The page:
When it came to The Open, Ian Baker-Finch often had to take the rough with the smooth.
The Australian’s relationship with golf’s original and most prestigious major included many peaks and troughs from the moment he made his debut at St Andrews in 1984.
He made the headlines after taking the 36, then 54-hole lead at the Old Course before a disastrous final round of 79 resulted in him finishing ninth and eight strokes off Champion Golfer Seve Ballesteros.
Another near miss followed six years later at the same venue, where he was again in contention going into Sunday before dropping down the leaderboard to sixth.
But his previous disappointments eventually paid off when he finally clinched the Claret Jug in 1991 at Royal Birkdale for his first and only major championship triumph.
And while he was never able to repeat the feat, Baker-Finch’s name will forever be etched in the Open history books. Here’s a look at his remarkable journey to Champion Golfer status.
A starry eyed kid
“In 1984 I was just a 23-year-old kid with starry eyes.”
That was how Baker-Finch later reflected on his Open debut at the Old Course in St Andrews, where he was first introduced the challenge that would come to define his career.
The Queensland native secured entry into the field with his first professional tournament victory at the New Zealand Open the previous year.
And he appeared to take to The Open like a duck to water after opening rounds of 68 and 66 gave him the halfway lead ahead of the trio of Ballesteros, Nick Faldo and Lee Trevino.
Five-time Champion Golfer Tom Watson then tied him for the lead going into the final round before Baker-Finch put his ball in the Swilcan Burn on the first hole on Sunday.
He never recovered from there and finished with a 79 to drop down to ninth.
Old Course strikes again
While The 113th Open is now remembered fondly for Ballesteros’ jubilant celebrations on the 18th green, Baker-Finch was only left to rue what might have been in the aftermath.
It certainly appeared to cause a crisis of confidence in the following years, finishing 20th and 30th either side of missing three cuts in his next five appearances at the Championship.
That all changed on his return to St Andrews in 1990 though, where Baker-Finch once again was in the mix from the very first round after shooting an opening four-under 68.
After a level par 72 briefly stunted his progress, he climbed the leaderboard again on Saturday with a magnificent round of 64 to rise up to joint second with Payne Stewart, five strokes behind Nick Faldo.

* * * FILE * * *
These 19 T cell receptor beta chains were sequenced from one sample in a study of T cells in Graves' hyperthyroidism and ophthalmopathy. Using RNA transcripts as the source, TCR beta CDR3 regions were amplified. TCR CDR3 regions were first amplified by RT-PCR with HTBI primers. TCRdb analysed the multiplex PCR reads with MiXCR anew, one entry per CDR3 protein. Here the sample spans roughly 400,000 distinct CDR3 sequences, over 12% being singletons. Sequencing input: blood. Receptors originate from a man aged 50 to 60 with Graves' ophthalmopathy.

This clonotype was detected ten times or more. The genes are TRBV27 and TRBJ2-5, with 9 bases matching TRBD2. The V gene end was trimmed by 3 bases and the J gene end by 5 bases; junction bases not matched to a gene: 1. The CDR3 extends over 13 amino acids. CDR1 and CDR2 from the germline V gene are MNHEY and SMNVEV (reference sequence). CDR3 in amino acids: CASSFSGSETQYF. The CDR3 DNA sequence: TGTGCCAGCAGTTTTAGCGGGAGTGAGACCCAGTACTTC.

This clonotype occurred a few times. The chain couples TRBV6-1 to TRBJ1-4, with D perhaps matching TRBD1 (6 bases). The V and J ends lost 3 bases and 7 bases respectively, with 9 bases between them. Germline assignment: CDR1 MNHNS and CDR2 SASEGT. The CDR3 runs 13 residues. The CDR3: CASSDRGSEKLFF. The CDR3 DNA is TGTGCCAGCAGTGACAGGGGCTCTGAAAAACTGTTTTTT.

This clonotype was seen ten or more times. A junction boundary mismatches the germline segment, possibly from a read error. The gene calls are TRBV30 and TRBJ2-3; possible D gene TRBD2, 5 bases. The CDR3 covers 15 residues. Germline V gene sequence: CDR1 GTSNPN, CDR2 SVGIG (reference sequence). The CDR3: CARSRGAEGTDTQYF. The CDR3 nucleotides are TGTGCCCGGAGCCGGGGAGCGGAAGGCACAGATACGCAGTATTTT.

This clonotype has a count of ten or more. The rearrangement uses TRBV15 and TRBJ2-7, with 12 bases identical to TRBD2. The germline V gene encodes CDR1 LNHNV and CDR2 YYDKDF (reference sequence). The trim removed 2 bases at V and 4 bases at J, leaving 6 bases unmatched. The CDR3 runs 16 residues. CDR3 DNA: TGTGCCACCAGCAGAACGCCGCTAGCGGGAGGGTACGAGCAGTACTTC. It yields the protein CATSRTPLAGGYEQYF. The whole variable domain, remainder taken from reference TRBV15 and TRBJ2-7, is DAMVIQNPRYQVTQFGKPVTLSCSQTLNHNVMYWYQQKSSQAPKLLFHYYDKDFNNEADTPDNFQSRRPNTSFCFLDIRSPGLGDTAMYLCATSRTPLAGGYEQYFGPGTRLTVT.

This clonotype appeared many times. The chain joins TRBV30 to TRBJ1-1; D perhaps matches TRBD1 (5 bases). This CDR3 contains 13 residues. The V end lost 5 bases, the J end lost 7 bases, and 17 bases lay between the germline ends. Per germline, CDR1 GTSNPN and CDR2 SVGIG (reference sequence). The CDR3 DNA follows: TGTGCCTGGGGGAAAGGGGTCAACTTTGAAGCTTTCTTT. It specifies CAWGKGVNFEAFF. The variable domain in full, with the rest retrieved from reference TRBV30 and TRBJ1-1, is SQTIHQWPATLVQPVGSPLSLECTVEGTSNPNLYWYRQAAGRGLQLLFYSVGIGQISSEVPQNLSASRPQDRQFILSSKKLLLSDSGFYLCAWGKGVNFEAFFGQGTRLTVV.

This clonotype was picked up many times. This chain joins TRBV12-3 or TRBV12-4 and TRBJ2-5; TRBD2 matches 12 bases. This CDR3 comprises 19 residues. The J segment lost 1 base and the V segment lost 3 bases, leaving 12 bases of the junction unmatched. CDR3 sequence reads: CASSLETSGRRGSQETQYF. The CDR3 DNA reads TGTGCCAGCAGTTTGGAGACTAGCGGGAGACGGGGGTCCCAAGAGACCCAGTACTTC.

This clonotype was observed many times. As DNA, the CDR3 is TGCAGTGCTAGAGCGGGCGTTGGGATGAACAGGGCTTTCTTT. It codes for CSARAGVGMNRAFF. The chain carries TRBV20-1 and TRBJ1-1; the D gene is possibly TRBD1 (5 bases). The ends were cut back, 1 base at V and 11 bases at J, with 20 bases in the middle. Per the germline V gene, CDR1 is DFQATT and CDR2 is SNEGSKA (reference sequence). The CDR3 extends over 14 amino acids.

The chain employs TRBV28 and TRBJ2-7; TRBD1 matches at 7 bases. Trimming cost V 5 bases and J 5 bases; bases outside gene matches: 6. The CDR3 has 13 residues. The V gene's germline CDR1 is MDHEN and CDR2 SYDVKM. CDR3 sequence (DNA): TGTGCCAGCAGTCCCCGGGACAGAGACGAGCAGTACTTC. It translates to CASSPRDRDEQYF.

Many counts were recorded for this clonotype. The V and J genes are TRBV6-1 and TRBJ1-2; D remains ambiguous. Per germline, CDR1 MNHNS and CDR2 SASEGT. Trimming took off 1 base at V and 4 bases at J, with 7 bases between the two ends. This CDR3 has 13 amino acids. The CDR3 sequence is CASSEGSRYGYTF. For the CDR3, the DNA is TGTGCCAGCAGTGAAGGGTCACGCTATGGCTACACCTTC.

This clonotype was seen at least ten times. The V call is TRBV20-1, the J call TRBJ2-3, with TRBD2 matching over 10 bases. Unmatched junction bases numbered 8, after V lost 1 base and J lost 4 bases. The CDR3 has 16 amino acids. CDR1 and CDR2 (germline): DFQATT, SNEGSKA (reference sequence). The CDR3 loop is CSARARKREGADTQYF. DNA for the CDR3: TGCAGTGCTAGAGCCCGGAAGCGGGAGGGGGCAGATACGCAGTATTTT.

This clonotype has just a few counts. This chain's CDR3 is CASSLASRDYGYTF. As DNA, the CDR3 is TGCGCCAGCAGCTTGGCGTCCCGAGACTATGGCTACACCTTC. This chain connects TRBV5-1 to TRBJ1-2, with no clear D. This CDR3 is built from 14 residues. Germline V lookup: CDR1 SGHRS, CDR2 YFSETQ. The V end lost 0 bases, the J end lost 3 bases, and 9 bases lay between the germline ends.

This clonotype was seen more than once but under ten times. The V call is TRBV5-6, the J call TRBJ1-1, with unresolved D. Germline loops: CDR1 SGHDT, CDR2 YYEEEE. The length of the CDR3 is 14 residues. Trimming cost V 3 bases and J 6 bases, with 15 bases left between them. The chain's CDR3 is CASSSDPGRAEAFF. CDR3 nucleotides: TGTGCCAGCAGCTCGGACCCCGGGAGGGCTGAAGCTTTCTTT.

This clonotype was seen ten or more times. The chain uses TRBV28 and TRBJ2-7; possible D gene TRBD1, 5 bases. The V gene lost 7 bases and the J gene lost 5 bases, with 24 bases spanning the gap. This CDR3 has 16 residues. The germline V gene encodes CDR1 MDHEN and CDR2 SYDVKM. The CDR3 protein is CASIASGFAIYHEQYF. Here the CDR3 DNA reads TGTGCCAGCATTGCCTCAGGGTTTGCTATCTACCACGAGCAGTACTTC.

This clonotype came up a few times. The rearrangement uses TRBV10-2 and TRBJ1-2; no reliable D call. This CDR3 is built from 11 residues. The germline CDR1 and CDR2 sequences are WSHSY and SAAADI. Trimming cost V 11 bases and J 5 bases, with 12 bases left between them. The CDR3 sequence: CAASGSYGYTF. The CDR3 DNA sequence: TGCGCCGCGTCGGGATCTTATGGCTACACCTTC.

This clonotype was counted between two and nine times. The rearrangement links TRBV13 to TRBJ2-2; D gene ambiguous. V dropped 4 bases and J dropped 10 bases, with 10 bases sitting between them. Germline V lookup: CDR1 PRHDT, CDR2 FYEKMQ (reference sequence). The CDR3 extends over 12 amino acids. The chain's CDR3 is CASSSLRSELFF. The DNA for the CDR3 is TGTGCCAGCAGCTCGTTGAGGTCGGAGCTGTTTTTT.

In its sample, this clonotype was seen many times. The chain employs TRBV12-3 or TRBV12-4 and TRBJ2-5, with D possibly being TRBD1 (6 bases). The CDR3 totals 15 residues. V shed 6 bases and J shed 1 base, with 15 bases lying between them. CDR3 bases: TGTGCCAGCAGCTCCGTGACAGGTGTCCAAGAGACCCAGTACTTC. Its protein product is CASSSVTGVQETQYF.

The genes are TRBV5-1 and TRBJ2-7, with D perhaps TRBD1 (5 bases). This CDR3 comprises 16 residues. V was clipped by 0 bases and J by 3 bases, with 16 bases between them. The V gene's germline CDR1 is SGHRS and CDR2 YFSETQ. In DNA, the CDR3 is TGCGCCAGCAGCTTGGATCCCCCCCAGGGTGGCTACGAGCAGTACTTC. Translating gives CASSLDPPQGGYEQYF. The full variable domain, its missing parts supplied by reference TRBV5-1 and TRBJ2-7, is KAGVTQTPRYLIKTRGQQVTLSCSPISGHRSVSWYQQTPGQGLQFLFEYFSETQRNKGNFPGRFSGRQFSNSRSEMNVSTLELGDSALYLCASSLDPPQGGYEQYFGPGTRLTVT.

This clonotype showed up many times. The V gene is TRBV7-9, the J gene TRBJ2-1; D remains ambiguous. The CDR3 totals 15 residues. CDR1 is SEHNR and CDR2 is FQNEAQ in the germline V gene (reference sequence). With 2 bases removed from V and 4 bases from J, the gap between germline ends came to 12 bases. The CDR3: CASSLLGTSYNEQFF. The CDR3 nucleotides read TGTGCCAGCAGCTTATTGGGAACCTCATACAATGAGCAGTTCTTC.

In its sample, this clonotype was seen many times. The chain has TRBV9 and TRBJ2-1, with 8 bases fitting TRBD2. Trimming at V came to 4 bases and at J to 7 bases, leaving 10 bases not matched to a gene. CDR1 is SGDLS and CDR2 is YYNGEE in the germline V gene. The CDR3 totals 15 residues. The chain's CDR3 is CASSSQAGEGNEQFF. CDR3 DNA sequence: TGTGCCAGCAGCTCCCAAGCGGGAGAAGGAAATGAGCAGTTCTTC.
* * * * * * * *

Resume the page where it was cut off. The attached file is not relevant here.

There was no stopping Faldo, however, who clinched the second of his three Claret Jugs by five strokes as Baker-Finch was forced to settle for joint sixth after a final-round 73.
Despite another heartbreaking near miss for Baker-Finch, he would not have to wait long before he was back contesting for the Claret Jug again – this time at Royal Birkdale.
Third time’s a charm
Baker-Finch arrived at the Southport links the following year with his eyes on the prize.
Yet back-to-back opening rounds of 71 left him off the pace after the first two days, with Gary Hallberg, Mike Harwood and Andrew Oldcorn leading the way on two under.
But that all changed in the third round. Baker-Finch set a new course record for Royal Birkdale with a stunning 64 to rise up the leaderboard and tie for the lead with Mark O’Meara.
And while he subsequently lost his course record the next day to Jodie Mudd, who became the fifth player to score a 63 at The Open, Baker-Finch’s final-round 66 sealed a four-shot win.
Baker-Finch’s up-and-down relationship with The Open continued after his victory, finishing 19th and 70th the following two years before failing to make the cut ever again.
However, while he failed to kick on after his Claret Jug success, nothing can take away his moment of glory at Royal Birkdale as he finally put the years of hurt behind him and achieve his dream.
“All the times I didn’t go on and win made me stronger,” Baker-Finch said. “Today erases all those memories. Just to play in The Open is fantastic, to win it is a dream.”